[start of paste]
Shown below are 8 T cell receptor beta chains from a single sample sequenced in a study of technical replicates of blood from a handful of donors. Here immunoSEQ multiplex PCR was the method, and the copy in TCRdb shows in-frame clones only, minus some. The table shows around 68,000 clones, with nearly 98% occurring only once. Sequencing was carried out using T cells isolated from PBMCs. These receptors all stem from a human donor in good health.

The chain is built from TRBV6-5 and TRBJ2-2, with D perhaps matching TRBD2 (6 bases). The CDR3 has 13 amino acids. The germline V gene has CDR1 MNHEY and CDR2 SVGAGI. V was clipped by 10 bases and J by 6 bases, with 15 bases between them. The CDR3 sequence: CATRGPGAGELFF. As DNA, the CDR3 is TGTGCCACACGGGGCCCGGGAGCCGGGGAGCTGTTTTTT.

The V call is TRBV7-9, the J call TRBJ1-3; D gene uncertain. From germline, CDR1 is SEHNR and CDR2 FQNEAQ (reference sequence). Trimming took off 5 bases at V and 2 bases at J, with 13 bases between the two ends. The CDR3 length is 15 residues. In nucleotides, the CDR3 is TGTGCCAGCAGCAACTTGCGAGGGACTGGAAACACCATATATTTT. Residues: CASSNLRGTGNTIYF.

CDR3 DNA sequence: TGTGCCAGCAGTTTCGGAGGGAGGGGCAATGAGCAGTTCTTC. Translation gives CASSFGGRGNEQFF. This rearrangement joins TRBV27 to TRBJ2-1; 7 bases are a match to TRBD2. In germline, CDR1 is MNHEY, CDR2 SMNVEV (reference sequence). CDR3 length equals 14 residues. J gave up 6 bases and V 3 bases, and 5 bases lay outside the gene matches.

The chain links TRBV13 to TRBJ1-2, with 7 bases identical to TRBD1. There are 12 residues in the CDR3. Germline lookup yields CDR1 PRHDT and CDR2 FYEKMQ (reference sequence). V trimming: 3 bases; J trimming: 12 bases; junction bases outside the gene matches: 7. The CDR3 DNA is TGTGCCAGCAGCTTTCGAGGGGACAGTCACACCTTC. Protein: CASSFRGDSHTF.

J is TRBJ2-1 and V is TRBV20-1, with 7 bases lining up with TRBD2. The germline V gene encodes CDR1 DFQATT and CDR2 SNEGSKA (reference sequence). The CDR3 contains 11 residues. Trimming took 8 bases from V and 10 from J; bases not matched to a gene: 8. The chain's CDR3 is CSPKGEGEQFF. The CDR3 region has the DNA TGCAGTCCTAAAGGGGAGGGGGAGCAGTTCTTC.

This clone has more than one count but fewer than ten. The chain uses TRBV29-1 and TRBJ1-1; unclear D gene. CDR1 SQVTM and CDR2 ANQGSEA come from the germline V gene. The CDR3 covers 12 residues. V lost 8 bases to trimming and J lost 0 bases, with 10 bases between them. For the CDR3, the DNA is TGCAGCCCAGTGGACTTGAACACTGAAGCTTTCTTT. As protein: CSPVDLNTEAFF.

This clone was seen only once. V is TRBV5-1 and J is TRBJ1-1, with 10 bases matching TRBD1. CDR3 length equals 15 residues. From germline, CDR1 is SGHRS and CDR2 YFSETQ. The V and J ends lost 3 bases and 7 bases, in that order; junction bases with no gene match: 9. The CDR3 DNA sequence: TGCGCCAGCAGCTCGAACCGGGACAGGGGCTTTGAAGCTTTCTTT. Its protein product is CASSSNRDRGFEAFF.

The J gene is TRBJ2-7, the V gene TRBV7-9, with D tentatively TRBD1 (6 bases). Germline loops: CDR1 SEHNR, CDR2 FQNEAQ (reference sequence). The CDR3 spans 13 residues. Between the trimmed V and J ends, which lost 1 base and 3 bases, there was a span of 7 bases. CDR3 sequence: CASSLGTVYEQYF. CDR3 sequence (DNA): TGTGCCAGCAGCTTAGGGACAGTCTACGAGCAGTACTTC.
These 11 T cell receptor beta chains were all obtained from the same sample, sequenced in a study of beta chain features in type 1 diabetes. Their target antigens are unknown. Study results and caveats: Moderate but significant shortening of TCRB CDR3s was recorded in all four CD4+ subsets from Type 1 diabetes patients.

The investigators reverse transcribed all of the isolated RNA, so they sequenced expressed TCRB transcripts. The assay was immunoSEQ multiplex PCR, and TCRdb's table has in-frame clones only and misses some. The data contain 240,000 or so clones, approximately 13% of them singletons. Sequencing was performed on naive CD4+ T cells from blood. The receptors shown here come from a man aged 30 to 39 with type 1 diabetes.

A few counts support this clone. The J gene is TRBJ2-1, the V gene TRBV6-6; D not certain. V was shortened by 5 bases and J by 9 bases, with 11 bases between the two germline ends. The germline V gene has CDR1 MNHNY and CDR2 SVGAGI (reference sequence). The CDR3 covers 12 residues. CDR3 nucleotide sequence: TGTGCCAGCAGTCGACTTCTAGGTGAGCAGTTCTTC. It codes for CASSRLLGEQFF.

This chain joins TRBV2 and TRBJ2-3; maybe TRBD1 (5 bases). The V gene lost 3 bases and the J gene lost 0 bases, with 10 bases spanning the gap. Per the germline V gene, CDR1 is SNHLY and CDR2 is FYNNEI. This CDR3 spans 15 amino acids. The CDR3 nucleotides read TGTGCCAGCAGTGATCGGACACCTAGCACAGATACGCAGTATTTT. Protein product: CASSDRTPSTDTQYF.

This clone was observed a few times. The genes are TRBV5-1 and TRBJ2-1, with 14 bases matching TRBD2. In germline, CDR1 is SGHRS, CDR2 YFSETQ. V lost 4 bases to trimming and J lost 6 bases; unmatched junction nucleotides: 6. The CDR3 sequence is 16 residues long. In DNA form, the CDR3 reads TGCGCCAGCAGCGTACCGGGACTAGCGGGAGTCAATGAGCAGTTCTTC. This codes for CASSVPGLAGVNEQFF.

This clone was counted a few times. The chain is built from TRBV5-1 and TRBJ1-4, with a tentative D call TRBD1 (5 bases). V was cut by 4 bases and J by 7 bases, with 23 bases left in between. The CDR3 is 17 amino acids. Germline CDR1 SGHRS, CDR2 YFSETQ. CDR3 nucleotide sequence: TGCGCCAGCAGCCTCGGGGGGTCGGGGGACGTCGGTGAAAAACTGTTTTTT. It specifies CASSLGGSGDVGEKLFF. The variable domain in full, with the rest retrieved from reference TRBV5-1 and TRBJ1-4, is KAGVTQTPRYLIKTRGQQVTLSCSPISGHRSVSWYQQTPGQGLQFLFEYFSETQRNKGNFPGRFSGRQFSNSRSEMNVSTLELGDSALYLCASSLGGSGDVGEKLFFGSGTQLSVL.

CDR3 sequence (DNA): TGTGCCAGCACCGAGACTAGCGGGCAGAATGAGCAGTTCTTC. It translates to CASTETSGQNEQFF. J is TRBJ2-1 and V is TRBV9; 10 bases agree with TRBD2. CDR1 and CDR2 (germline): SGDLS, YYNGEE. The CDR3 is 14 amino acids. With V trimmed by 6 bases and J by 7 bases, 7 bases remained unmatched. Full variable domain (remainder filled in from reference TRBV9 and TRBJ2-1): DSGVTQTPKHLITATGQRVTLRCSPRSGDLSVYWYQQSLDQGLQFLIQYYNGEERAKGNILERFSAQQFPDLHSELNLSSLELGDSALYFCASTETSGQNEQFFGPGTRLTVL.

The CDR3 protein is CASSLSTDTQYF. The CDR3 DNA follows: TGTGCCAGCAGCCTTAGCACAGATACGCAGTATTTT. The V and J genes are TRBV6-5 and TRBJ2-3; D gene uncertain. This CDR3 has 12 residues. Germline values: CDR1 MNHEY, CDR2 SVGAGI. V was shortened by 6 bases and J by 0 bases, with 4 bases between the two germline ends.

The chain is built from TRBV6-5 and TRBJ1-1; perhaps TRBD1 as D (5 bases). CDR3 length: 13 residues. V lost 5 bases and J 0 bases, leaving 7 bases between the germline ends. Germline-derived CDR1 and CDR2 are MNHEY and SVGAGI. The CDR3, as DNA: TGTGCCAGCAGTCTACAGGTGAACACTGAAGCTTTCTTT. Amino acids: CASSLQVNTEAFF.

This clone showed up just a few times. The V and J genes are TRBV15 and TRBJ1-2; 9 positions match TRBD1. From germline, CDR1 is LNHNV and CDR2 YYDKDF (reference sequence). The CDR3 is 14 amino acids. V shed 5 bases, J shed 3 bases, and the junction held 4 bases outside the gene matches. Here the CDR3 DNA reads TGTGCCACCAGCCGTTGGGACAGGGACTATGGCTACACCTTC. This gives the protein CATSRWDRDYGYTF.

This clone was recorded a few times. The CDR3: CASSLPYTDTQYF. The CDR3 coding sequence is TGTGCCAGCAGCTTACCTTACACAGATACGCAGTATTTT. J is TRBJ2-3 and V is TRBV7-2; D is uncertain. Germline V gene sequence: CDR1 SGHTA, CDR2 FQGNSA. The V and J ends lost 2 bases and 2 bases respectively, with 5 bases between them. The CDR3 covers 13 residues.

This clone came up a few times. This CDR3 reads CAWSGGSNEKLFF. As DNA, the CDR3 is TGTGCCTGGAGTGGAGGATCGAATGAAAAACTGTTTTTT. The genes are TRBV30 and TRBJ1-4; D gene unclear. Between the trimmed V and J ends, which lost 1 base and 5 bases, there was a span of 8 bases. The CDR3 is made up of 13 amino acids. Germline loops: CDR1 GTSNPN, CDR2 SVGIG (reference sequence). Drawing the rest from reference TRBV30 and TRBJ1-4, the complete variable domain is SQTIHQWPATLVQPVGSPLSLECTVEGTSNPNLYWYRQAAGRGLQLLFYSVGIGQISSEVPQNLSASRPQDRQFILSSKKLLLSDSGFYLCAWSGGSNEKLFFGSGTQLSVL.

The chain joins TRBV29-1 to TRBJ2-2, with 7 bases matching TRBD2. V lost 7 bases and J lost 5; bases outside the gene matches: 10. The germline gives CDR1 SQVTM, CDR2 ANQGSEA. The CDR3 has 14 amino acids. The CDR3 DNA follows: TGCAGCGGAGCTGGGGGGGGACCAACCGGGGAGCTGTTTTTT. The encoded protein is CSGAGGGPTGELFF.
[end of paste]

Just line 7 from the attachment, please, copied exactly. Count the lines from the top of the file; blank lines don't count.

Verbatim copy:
This clone has more than one count but fewer than ten. The chain uses TRBV29-1 and TRBJ1-1; unclear D gene. CDR1 SQVTM and CDR2 ANQGSEA come from the germline V gene. The CDR3 covers 12 residues. V lost 8 bases to trimming and J lost 0 bases, with 10 bases between them. For the CDR3, the DNA is TGCAGCCCAGTGGACTTGAACACTGAAGCTTTCTTT. As protein: CSPVDLNTEAFF.